In telemarketing you are taught to say the same thing on each call and not vary or embellish upon the script. It is a numbers game. If you make 100 calls a day and only one out of 10 callers responds favorably to the pitch, that is seen as a pretty good day.
While the technique is effective, it is limiting. As a seller, you are not able to use your personality or body language to influence the pitch. Equally, you are not able to "read" the prospect's body language or the atmosphere of the business in order to recalibrate or modify the pitch to maximize your chances of making the sale.
In effect, telemarketing minimizes all that you are as a seller - that intuitive side you may not even know you have, or use. But when merchant level salespeople (MLSs) go on sales calls, all their senses are employed in steering prospects toward the close. Even that most mysterious of senses comes into play - the sixth sense.
Intuition can be defined as that sixth sense, or that feeling in the gut, or that little voice inside your head. It allows you access to the right information just when you need to know it. In fact, looking through an intuitive prism is akin to knowing the question and its answer simultaneously. It somehow gives you clarity of thought, even when you are in complicated or confusing situations.
So intuition is instinctual. But it is more. It is awareness of instinct. When you are aware that intuition is in play when you are involved in a pitch and you trust that intuition will steer you in the correct direction, intuition only enhances your technique and your ability to alter it on the fly to suit your needs.
Intuition helps you:
For example, you call on a potential client, expecting to pitch him or her with cheaper pricing than your competitors. But you notice that the prospect seems upset or flustered. When you ask why, the merchant replies that the receipt paper jammed in the terminal, which caused the merchant embarrassment. Your instinct kicks in; you help fix the problem, and you mention that the terminals you sell never jam.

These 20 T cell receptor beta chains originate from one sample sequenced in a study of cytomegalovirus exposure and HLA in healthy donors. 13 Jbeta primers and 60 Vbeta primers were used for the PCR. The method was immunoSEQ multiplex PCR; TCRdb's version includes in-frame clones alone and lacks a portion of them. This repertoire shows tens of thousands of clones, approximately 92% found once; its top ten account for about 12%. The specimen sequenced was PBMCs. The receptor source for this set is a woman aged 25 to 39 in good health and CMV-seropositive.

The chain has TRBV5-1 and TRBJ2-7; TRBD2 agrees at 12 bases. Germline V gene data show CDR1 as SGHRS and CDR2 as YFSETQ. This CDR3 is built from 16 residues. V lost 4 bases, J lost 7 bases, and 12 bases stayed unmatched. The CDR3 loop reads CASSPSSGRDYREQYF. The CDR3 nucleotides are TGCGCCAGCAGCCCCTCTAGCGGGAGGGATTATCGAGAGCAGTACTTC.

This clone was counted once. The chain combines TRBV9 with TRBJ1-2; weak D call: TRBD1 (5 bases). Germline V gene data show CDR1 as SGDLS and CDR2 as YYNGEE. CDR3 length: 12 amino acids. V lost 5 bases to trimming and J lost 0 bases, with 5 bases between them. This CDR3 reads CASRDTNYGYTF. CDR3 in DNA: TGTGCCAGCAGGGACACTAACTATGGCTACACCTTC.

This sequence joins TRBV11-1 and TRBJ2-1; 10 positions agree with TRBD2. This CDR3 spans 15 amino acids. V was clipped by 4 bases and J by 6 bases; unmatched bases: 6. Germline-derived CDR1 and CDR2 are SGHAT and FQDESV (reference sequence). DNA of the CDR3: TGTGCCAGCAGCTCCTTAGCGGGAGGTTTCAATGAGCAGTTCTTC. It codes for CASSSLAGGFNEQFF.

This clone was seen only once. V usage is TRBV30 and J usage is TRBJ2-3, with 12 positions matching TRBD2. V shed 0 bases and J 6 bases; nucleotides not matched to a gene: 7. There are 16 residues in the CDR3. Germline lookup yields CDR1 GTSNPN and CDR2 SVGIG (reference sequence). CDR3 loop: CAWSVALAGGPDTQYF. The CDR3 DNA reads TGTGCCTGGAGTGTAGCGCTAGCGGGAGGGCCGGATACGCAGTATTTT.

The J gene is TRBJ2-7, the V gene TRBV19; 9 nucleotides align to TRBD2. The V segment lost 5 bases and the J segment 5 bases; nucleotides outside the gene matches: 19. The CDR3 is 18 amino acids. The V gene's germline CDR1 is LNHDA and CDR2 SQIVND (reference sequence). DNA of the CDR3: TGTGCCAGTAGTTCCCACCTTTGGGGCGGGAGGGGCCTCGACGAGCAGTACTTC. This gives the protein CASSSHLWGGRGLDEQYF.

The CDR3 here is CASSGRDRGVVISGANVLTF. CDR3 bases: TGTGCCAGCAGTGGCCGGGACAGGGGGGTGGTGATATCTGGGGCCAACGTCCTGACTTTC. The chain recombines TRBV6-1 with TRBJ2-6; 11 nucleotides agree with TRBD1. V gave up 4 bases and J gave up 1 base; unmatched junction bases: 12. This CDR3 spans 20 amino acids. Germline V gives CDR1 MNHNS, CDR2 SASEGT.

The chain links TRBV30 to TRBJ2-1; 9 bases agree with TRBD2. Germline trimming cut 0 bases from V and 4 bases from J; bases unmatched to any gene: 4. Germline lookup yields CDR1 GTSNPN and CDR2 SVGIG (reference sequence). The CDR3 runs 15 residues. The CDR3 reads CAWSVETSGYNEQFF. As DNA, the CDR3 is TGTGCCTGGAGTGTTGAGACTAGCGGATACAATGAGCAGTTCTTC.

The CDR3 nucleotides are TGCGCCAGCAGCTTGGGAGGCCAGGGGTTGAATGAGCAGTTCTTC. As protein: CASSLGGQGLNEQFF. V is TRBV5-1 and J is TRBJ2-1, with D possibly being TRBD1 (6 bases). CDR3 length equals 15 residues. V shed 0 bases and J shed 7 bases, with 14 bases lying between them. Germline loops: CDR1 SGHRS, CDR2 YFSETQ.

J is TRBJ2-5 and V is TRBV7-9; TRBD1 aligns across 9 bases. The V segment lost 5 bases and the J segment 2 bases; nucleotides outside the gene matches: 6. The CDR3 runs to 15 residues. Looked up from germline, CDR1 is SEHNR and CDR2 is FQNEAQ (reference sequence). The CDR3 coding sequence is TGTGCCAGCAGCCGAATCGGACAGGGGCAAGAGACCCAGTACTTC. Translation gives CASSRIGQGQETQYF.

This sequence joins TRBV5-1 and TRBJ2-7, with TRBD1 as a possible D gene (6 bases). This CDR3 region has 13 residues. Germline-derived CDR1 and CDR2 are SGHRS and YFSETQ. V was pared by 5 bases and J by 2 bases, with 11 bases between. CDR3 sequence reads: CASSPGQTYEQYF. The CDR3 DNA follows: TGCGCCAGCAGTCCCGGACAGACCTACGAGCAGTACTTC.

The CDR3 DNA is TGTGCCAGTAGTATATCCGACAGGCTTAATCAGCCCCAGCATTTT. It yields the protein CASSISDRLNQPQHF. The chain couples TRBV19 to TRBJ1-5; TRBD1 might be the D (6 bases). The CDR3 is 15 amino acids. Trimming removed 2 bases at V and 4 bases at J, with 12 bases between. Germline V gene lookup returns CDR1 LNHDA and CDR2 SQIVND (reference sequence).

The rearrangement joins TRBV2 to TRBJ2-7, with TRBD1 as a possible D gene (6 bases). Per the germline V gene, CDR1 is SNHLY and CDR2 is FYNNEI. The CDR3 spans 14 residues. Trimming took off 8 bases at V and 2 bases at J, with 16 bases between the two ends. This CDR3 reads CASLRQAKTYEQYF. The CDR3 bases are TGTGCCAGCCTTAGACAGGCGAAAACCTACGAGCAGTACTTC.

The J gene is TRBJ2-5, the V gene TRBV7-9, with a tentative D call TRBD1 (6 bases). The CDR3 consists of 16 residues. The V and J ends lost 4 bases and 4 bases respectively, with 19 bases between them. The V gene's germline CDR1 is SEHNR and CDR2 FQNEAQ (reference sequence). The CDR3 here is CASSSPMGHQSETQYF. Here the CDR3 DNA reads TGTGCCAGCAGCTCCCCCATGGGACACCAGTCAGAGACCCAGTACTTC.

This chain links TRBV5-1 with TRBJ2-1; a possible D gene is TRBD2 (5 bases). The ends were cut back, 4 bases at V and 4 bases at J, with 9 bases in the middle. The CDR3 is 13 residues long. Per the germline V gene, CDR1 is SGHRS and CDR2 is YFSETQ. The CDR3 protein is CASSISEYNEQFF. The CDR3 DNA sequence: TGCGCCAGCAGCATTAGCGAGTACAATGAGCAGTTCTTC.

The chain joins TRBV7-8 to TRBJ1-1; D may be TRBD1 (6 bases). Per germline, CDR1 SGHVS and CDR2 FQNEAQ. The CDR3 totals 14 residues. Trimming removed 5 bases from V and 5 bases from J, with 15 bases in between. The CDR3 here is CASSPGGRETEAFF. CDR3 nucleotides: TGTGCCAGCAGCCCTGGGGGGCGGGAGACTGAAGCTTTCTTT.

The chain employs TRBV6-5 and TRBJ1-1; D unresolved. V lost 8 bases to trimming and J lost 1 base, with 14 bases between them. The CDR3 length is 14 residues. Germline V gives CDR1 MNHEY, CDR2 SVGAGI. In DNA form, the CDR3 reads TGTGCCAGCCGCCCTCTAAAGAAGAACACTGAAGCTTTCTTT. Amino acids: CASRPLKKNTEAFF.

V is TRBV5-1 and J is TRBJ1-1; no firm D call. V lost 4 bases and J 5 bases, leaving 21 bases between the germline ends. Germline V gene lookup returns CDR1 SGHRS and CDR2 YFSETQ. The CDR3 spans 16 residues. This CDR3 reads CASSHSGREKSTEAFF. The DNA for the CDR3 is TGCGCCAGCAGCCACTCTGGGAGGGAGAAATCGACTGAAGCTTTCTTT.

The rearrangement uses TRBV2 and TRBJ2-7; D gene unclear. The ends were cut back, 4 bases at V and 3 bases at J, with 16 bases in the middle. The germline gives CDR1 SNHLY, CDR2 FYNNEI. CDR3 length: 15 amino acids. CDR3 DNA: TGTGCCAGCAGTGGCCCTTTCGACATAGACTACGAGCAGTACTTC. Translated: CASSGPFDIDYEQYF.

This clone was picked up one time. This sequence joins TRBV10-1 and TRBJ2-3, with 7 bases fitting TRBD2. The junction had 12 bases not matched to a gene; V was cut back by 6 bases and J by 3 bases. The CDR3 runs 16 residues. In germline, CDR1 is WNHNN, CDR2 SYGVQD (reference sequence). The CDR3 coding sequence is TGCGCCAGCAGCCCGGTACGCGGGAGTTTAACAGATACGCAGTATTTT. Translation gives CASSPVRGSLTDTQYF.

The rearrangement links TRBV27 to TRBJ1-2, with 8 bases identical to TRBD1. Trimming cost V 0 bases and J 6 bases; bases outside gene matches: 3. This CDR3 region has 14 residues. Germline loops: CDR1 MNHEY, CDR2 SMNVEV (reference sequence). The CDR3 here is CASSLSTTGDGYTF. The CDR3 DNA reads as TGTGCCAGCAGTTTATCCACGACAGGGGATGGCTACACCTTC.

Or you're at the local grocery store to pitch your standard line - superior customer service. Then you see a rack of prepaid cards languishing at the back of the store and something is triggered in your head.
You ask the merchant at checkout - as a customer, not a sales rep - where their prepaid cards are. When the merchant says they're in the back, you say why not put the display nearer the checkout, where shoppers can easily see it?
A month later, the rack is now up at the checkout and the cards are selling. The merchant remembers your suggestion, or maybe you mention the previous conversation. But the merchant is impressed with your advice, at which point you drop your name and the ISO you're affiliated with. Presto, you have just established a new merchant relationship that may pay off immediately or in the future.
In both instances, the approach you took was not based on mechanically following your usual procedure, like you would recite a telemarketing pitch to the hundredth contact that day. Instead, you improvised, given your reading of the environment and the merchant.
Of course, intuition applies to all facets of life. It may direct you to open a door for an older person with a cane, or return to a pedestrian the wallet you saw him or her drop in the park. In your private life, it may mean presenting your partner with roses for no apparent reason or calling your mother just because she came to mind.
Whatever the case may be, intuition can have a profoundly positive impact on all aspects of your life. Taking action with inspiration and awareness has a way of doing that.
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